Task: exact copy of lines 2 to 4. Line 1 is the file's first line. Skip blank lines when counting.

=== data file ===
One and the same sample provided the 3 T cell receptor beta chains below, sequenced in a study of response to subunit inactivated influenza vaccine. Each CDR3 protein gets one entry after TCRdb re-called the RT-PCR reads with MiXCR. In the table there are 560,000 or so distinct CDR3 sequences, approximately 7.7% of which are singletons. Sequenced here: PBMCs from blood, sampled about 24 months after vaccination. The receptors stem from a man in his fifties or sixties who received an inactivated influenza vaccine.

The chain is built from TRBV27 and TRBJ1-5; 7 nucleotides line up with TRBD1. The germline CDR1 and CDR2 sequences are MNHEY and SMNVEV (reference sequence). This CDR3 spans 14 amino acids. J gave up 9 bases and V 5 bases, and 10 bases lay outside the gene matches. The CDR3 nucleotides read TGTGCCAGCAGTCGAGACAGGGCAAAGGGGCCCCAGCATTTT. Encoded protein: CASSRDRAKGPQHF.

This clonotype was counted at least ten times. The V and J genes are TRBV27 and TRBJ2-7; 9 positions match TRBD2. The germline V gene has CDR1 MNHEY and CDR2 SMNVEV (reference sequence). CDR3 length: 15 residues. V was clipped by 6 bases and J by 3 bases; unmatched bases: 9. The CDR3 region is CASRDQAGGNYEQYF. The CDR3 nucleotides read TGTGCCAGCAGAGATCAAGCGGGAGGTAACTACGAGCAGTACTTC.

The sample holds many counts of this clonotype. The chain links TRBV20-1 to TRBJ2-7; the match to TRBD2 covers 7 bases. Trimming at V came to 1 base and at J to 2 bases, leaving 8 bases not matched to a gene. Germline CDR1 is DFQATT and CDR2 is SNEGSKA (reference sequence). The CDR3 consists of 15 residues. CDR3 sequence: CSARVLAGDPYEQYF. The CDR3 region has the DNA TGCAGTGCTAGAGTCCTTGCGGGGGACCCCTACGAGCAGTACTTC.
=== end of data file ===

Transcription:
The chain is built from TRBV27 and TRBJ1-5; 7 nucleotides line up with TRBD1. The germline CDR1 and CDR2 sequences are MNHEY and SMNVEV (reference sequence). This CDR3 spans 14 amino acids. J gave up 9 bases and V 5 bases, and 10 bases lay outside the gene matches. The CDR3 nucleotides read TGTGCCAGCAGTCGAGACAGGGCAAAGGGGCCCCAGCATTTT. Encoded protein: CASSRDRAKGPQHF.

This clonotype was counted at least ten times. The V and J genes are TRBV27 and TRBJ2-7; 9 positions match TRBD2. The germline V gene has CDR1 MNHEY and CDR2 SMNVEV (reference sequence). CDR3 length: 15 residues. V was clipped by 6 bases and J by 3 bases; unmatched bases: 9. The CDR3 region is CASRDQAGGNYEQYF. The CDR3 nucleotides read TGTGCCAGCAGAGATCAAGCGGGAGGTAACTACGAGCAGTACTTC.

The sample holds many counts of this clonotype. The chain links TRBV20-1 to TRBJ2-7; the match to TRBD2 covers 7 bases. Trimming at V came to 1 base and at J to 2 bases, leaving 8 bases not matched to a gene. Germline CDR1 is DFQATT and CDR2 is SNEGSKA (reference sequence). The CDR3 consists of 15 residues. CDR3 sequence: CSARVLAGDPYEQYF. The CDR3 region has the DNA TGCAGTGCTAGAGTCCTTGCGGGGGACCCCTACGAGCAGTACTTC.